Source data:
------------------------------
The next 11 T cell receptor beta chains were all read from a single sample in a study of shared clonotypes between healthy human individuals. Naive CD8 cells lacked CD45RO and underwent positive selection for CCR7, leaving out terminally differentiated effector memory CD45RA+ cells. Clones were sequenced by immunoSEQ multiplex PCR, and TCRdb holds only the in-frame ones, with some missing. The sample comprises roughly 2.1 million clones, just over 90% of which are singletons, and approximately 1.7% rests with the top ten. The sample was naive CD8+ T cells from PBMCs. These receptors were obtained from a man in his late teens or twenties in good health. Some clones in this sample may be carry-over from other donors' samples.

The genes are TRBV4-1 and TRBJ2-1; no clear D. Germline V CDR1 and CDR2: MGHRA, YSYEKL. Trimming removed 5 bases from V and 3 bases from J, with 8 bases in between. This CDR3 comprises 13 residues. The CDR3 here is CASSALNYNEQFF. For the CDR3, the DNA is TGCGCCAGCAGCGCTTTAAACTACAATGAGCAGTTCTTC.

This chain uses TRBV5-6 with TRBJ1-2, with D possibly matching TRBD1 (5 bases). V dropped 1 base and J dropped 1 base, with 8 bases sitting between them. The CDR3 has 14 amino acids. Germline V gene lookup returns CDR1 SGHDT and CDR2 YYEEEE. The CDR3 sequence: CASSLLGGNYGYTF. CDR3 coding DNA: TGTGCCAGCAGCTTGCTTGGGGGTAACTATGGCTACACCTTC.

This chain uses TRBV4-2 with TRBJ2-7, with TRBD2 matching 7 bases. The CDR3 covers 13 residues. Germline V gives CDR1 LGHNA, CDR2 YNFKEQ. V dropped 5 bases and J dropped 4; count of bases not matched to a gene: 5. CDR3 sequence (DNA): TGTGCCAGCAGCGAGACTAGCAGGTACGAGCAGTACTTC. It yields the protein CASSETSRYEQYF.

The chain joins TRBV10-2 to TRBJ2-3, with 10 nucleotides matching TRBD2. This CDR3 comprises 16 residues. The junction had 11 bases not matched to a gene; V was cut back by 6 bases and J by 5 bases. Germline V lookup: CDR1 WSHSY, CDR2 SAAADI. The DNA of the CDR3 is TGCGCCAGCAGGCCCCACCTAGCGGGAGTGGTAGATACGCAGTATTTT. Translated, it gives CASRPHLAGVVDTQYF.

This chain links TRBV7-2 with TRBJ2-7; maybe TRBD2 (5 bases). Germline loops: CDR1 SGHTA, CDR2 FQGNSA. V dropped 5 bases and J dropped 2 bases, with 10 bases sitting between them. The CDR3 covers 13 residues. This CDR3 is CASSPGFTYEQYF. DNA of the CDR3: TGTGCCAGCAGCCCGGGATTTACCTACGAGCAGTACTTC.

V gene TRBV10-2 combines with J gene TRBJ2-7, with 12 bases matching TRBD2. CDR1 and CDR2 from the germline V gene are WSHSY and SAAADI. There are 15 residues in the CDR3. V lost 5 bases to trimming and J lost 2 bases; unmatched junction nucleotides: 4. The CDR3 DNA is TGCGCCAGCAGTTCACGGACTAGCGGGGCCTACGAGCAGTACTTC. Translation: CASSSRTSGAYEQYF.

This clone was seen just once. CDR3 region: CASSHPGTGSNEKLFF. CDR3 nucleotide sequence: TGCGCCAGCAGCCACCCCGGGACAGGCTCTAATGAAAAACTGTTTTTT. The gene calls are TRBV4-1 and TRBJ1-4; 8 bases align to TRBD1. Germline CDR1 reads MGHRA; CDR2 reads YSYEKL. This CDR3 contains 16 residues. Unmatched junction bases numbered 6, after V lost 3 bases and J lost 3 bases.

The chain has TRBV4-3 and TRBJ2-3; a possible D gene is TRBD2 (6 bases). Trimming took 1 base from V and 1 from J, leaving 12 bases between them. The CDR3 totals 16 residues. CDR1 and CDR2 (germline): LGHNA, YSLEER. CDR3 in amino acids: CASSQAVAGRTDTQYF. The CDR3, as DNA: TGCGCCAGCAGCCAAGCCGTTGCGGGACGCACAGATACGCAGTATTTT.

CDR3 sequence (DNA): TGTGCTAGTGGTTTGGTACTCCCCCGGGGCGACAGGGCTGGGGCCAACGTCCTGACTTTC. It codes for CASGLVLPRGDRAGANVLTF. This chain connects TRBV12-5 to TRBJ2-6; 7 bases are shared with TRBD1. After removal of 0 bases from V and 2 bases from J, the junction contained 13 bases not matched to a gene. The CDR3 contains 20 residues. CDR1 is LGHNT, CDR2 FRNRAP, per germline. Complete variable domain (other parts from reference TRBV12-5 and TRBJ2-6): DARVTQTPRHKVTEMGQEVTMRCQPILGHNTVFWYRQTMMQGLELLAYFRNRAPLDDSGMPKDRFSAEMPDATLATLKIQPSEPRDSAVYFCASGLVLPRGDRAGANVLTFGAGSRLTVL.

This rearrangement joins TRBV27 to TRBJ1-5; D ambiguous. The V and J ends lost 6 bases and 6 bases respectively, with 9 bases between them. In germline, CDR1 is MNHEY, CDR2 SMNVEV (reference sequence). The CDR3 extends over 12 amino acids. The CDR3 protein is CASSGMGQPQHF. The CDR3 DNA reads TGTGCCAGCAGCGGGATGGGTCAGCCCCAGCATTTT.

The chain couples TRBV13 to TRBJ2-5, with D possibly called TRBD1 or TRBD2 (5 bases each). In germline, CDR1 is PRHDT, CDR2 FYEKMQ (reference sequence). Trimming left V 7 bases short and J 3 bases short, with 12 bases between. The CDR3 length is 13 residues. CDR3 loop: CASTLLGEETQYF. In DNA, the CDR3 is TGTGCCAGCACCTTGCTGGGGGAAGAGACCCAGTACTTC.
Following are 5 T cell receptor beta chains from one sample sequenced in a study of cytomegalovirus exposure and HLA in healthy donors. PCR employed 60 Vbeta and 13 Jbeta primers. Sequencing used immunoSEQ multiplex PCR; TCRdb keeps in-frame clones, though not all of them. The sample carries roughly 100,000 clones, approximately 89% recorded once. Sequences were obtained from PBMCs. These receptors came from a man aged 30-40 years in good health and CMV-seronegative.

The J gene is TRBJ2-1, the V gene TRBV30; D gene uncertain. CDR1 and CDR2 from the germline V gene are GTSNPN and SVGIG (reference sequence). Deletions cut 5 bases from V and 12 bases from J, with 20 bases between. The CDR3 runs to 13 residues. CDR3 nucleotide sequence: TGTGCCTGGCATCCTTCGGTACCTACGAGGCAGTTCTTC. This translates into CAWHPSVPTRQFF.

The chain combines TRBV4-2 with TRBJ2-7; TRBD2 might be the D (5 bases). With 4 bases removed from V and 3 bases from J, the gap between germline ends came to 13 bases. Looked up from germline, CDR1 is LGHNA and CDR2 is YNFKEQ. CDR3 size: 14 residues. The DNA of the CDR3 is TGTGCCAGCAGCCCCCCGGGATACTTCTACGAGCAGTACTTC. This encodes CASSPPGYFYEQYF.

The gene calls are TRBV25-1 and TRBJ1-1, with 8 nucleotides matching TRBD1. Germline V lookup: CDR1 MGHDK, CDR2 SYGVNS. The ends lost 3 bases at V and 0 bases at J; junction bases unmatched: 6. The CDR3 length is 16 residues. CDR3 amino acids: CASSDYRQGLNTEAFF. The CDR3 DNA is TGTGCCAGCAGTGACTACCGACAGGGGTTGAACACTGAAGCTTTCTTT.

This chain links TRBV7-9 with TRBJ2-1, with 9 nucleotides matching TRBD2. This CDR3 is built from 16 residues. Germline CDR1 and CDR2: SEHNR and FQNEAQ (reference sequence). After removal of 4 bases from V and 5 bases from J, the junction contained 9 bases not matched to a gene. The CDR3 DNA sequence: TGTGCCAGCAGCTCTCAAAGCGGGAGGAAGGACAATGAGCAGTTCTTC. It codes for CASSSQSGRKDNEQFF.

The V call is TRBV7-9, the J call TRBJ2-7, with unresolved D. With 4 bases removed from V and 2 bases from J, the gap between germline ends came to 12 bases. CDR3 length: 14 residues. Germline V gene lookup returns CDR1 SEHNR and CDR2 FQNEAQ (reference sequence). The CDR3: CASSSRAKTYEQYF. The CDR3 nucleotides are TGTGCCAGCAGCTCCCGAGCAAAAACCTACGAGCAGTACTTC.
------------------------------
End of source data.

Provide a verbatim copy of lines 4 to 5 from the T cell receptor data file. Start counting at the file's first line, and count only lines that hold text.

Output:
This chain uses TRBV4-2 with TRBJ2-7, with TRBD2 matching 7 bases. The CDR3 covers 13 residues. Germline V gives CDR1 LGHNA, CDR2 YNFKEQ. V dropped 5 bases and J dropped 4; count of bases not matched to a gene: 5. CDR3 sequence (DNA): TGTGCCAGCAGCGAGACTAGCAGGTACGAGCAGTACTTC. It yields the protein CASSETSRYEQYF.

The chain joins TRBV10-2 to TRBJ2-3, with 10 nucleotides matching TRBD2. This CDR3 comprises 16 residues. The junction had 11 bases not matched to a gene; V was cut back by 6 bases and J by 5 bases. Germline V lookup: CDR1 WSHSY, CDR2 SAAADI. The DNA of the CDR3 is TGCGCCAGCAGGCCCCACCTAGCGGGAGTGGTAGATACGCAGTATTTT. Translated, it gives CASRPHLAGVVDTQYF.